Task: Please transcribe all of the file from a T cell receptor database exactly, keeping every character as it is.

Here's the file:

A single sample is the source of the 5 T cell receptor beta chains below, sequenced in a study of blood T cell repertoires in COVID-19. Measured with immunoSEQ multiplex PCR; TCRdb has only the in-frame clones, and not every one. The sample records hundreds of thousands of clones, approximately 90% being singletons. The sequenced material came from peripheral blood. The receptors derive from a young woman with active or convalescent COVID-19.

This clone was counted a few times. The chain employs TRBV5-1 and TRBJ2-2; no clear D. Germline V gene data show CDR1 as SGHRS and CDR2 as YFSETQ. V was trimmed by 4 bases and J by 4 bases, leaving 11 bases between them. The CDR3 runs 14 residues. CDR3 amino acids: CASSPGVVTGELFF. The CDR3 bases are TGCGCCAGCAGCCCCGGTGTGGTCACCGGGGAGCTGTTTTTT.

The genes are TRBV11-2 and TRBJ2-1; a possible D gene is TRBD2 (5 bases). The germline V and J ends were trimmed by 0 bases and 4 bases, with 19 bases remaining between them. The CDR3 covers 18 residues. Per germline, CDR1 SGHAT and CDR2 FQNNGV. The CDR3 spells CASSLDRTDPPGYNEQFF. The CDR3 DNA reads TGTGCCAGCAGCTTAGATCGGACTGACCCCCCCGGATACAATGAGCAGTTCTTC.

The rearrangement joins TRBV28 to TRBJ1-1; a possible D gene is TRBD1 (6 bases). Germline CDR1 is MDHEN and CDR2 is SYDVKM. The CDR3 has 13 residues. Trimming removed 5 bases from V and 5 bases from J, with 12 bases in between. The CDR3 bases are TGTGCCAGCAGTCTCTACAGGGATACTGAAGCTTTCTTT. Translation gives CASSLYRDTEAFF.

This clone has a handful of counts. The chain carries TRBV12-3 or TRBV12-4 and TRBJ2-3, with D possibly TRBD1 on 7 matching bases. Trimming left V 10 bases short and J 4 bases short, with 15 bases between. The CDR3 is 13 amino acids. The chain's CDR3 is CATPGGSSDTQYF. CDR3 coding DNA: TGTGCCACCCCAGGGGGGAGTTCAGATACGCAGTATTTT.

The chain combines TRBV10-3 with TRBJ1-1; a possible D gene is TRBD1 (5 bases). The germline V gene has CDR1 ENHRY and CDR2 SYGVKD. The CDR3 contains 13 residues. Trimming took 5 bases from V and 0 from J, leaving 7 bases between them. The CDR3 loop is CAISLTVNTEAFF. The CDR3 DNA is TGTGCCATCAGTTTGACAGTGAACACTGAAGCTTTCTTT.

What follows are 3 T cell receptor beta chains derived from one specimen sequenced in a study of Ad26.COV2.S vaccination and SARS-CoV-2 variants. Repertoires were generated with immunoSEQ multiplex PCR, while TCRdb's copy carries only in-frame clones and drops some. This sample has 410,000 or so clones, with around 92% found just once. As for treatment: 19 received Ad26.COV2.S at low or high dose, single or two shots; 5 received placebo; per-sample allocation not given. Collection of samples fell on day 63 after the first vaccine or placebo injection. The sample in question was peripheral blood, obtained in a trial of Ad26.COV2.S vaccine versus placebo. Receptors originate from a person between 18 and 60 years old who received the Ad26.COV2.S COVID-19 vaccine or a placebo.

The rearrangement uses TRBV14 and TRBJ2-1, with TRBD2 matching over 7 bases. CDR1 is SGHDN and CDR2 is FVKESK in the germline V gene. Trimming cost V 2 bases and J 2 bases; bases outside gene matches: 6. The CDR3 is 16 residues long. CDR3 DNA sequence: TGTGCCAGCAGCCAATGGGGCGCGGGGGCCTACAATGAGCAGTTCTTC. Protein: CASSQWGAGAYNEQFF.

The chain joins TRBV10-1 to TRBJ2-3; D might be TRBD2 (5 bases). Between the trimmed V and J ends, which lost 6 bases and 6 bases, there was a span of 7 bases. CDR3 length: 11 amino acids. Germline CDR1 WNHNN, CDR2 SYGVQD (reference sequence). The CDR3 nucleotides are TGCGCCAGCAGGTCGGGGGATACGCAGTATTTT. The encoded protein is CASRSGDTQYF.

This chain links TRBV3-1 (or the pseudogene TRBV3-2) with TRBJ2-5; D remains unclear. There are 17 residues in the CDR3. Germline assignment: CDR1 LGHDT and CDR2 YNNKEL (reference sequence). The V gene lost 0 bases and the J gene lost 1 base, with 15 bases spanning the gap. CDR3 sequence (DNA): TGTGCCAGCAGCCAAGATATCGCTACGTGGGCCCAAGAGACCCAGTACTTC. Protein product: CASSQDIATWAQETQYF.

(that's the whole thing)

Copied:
A single sample is the source of the 5 T cell receptor beta chains below, sequenced in a study of blood T cell repertoires in COVID-19. Measured with immunoSEQ multiplex PCR; TCRdb has only the in-frame clones, and not every one. The sample records hundreds of thousands of clones, approximately 90% being singletons. The sequenced material came from peripheral blood. The receptors derive from a young woman with active or convalescent COVID-19.

This clone was counted a few times. The chain employs TRBV5-1 and TRBJ2-2; no clear D. Germline V gene data show CDR1 as SGHRS and CDR2 as YFSETQ. V was trimmed by 4 bases and J by 4 bases, leaving 11 bases between them. The CDR3 runs 14 residues. CDR3 amino acids: CASSPGVVTGELFF. The CDR3 bases are TGCGCCAGCAGCCCCGGTGTGGTCACCGGGGAGCTGTTTTTT.

The genes are TRBV11-2 and TRBJ2-1; a possible D gene is TRBD2 (5 bases). The germline V and J ends were trimmed by 0 bases and 4 bases, with 19 bases remaining between them. The CDR3 covers 18 residues. Per germline, CDR1 SGHAT and CDR2 FQNNGV. The CDR3 spells CASSLDRTDPPGYNEQFF. The CDR3 DNA reads TGTGCCAGCAGCTTAGATCGGACTGACCCCCCCGGATACAATGAGCAGTTCTTC.

The rearrangement joins TRBV28 to TRBJ1-1; a possible D gene is TRBD1 (6 bases). Germline CDR1 is MDHEN and CDR2 is SYDVKM. The CDR3 has 13 residues. Trimming removed 5 bases from V and 5 bases from J, with 12 bases in between. The CDR3 bases are TGTGCCAGCAGTCTCTACAGGGATACTGAAGCTTTCTTT. Translation gives CASSLYRDTEAFF.

This clone has a handful of counts. The chain carries TRBV12-3 or TRBV12-4 and TRBJ2-3, with D possibly TRBD1 on 7 matching bases. Trimming left V 10 bases short and J 4 bases short, with 15 bases between. The CDR3 is 13 amino acids. The chain's CDR3 is CATPGGSSDTQYF. CDR3 coding DNA: TGTGCCACCCCAGGGGGGAGTTCAGATACGCAGTATTTT.

The chain combines TRBV10-3 with TRBJ1-1; a possible D gene is TRBD1 (5 bases). The germline V gene has CDR1 ENHRY and CDR2 SYGVKD. The CDR3 contains 13 residues. Trimming took 5 bases from V and 0 from J, leaving 7 bases between them. The CDR3 loop is CAISLTVNTEAFF. The CDR3 DNA is TGTGCCATCAGTTTGACAGTGAACACTGAAGCTTTCTTT.

What follows are 3 T cell receptor beta chains derived from one specimen sequenced in a study of Ad26.COV2.S vaccination and SARS-CoV-2 variants. Repertoires were generated with immunoSEQ multiplex PCR, while TCRdb's copy carries only in-frame clones and drops some. This sample has 410,000 or so clones, with around 92% found just once. As for treatment: 19 received Ad26.COV2.S at low or high dose, single or two shots; 5 received placebo; per-sample allocation not given. Collection of samples fell on day 63 after the first vaccine or placebo injection. The sample in question was peripheral blood, obtained in a trial of Ad26.COV2.S vaccine versus placebo. Receptors originate from a person between 18 and 60 years old who received the Ad26.COV2.S COVID-19 vaccine or a placebo.

The rearrangement uses TRBV14 and TRBJ2-1, with TRBD2 matching over 7 bases. CDR1 is SGHDN and CDR2 is FVKESK in the germline V gene. Trimming cost V 2 bases and J 2 bases; bases outside gene matches: 6. The CDR3 is 16 residues long. CDR3 DNA sequence: TGTGCCAGCAGCCAATGGGGCGCGGGGGCCTACAATGAGCAGTTCTTC. Protein: CASSQWGAGAYNEQFF.

The chain joins TRBV10-1 to TRBJ2-3; D might be TRBD2 (5 bases). Between the trimmed V and J ends, which lost 6 bases and 6 bases, there was a span of 7 bases. CDR3 length: 11 amino acids. Germline CDR1 WNHNN, CDR2 SYGVQD (reference sequence). The CDR3 nucleotides are TGCGCCAGCAGGTCGGGGGATACGCAGTATTTT. The encoded protein is CASRSGDTQYF.

This chain links TRBV3-1 (or the pseudogene TRBV3-2) with TRBJ2-5; D remains unclear. There are 17 residues in the CDR3. Germline assignment: CDR1 LGHDT and CDR2 YNNKEL (reference sequence). The V gene lost 0 bases and the J gene lost 1 base, with 15 bases spanning the gap. CDR3 sequence (DNA): TGTGCCAGCAGCCAAGATATCGCTACGTGGGCCCAAGAGACCCAGTACTTC. Protein product: CASSQDIATWAQETQYF.